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Kenyanthropus platyops

Image of a common ancestor face illustration, front view

Kenyanthropus platyops

Where Lived: Eastern Africa (West Turkana, Kenya)
When Lived: About 3.5 million years ago
Kenyanthropus platyops lived about 3.5 million years ago.

Very little is known about Kenyanthropus platyops—a flat-faced, small-brained, bipedal species living about 3.5 million years ago in Kenya. Kenyanthropus inhabited Africa at the same time as Lucy’s species Australopithecus afarensis, and could represent a closer branch to modern humans than Lucy’s on the evolutionary tree. Before the discovery of the only known skull of this species in 1999, the earliest fossil evidence known for a flat-faced early human, a significant shift in skull structure, was around 2 million years ago.

Year of Discovery: 1999
History of Discovery: 

Working in the Lake Turkana region of northern Kenya in 1998 and 1999, a research team led by scientist Meave Leakey found a cranium and other fossil remains of a 3.5 million year old early human that has a mixture of features unseen in other early human fossils. Noting the unusual combination of traits, Leakey and her team named a new genus and species, Kenyanthropus platyops, or “flat-faced human from Kenya.”

We don’t know everything about our early ancestors—but we keep learning more! Paleoanthropologists are constantly in the field, excavating new areas with groundbreaking technology, and continually filling in some of the gaps about our understanding of human evolution.

Below are some of the still unanswered questions about Kenyanthropus platyops that may be answered with future discoveries:

  1. How large were Kenyanthropus platyops individuals? Was there a big difference between the sizes of males and females?
  2.  Is Kenyanthropus platyops more closely related to modern humans than Australopithecus afarensis (Lucy’s species)?
  3. Does KNM-WT 40000 actually represent a new genus and species, or are its unique skull traits a result of distortion caused by depositional process?
  4. What gender was KNM-WT 400000? Its small teeth resemble those of a female, but the temporal lines on the skull reflect larger chewing muscles more similar to many early human males.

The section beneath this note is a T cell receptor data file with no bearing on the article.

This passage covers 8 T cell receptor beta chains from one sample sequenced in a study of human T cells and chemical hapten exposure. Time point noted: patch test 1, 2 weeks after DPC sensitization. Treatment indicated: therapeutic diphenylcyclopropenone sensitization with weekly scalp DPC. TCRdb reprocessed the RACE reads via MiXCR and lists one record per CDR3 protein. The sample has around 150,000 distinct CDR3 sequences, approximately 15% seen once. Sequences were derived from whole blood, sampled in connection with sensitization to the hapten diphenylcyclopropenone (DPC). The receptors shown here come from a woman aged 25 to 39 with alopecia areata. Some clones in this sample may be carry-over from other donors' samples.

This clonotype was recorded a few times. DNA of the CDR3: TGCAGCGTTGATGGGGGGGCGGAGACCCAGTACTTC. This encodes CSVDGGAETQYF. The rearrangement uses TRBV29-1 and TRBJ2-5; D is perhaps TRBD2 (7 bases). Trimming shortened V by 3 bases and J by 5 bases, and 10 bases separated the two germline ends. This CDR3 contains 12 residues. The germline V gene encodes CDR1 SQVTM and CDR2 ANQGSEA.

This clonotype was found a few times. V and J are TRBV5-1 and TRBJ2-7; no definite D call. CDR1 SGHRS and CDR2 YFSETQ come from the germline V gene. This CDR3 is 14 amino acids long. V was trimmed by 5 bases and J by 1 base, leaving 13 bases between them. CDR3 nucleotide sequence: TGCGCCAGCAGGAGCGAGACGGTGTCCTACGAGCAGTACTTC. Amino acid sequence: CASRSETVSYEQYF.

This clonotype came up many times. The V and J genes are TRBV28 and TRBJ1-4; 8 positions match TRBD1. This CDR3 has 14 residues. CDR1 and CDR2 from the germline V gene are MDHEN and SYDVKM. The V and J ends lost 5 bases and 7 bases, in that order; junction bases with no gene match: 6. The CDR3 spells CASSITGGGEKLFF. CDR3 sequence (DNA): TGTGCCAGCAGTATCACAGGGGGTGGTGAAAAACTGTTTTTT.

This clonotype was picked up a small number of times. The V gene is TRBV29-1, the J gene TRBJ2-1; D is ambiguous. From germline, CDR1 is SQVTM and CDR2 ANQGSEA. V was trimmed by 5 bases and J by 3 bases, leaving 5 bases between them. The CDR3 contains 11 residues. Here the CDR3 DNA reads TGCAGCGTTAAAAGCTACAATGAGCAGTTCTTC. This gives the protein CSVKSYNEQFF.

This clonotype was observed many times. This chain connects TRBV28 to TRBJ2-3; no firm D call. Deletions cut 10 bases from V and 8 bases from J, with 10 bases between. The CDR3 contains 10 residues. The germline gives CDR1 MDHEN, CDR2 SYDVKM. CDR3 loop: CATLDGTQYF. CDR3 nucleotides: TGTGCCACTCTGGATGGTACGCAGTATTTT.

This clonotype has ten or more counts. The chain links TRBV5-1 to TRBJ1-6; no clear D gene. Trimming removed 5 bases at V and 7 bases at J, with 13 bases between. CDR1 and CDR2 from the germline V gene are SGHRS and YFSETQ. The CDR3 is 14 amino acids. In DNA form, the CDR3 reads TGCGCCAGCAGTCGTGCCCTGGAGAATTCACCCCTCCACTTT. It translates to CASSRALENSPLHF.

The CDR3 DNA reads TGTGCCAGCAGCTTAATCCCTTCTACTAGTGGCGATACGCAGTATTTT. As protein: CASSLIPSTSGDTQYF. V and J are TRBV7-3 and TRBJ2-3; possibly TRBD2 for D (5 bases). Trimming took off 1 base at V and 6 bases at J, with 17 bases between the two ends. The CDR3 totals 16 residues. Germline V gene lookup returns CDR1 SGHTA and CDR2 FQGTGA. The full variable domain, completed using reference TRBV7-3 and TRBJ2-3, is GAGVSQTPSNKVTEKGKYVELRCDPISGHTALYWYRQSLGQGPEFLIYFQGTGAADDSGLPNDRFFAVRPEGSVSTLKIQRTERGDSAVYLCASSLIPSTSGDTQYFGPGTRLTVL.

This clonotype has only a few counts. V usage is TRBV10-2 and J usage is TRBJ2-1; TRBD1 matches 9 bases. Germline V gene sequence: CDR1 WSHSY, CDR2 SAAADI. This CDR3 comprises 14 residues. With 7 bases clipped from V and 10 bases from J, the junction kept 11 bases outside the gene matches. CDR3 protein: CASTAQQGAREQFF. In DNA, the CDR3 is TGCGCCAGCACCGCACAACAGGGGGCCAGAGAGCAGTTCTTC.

5. KNM-WT 40000 resembles KNM-ER 1470, another flat-faced early human skull usually attributed to the Homo rudolfensis. Was Kenyanthropus platyops the ancestor of Homo rudolfensis?

First paper:

Leakey, M.G., Spoor, F., Brown, F.H., Gathogo, P.N., Kiarie, C., Leakey, L.N., McDougall, I., 2001. New hominin genus from eastern Africa shows diverse middle Pliocene lineages. Nature 410, 433-440.


Other recommended readings: 

Lieberman, D.E., 2001. Another face in our family tree. Nature 410, 419-420.

Schwartz, J.H., White, T.D., 2003. Another perspective on hominid diversity. Science 301, 763-764.

White, T.D.,  2003. Paleoanthropology: Early hominids - Diversity or distortion? Science 299, 1994.

How They Survived: 

While Kenyanthropus lived at the same time as Australopithecus afarensis, Kenyanthropus’ molars were smaller, indicating that the two species may have had different diets and therefore likely did not compete for the same types of food, though they were both probably largely plant eaters.

Evolutionary Tree Information: 

Before the discovery of Kenyanthropus, only a single early human species, Australopithecus afarensis, had been found in East Africa between 4 million and 3 million years ago. The existence of Kenyanthropus reflects a diversity of early human species living at the same time. Many scientists think A. afarensis is the ancestor of the Homo species and therefore modern humans, but some scientists now feel Kenyanthropus’ flat face and less-pronounced brow ridges seem more closely related to Homo.

Others in the scientific community believe more fossil evidence is needed before we can place Kenyanthropus within our family tree, as the only known skull from the species was found badly distorted.  These scientists believe Kenyanthropus platyops is no more than a variant of Au. afarensis.

Kenyanthropus platyops is so far the only species belonging to the Kenyanthropus genus.

Page last updated: January 10, 2020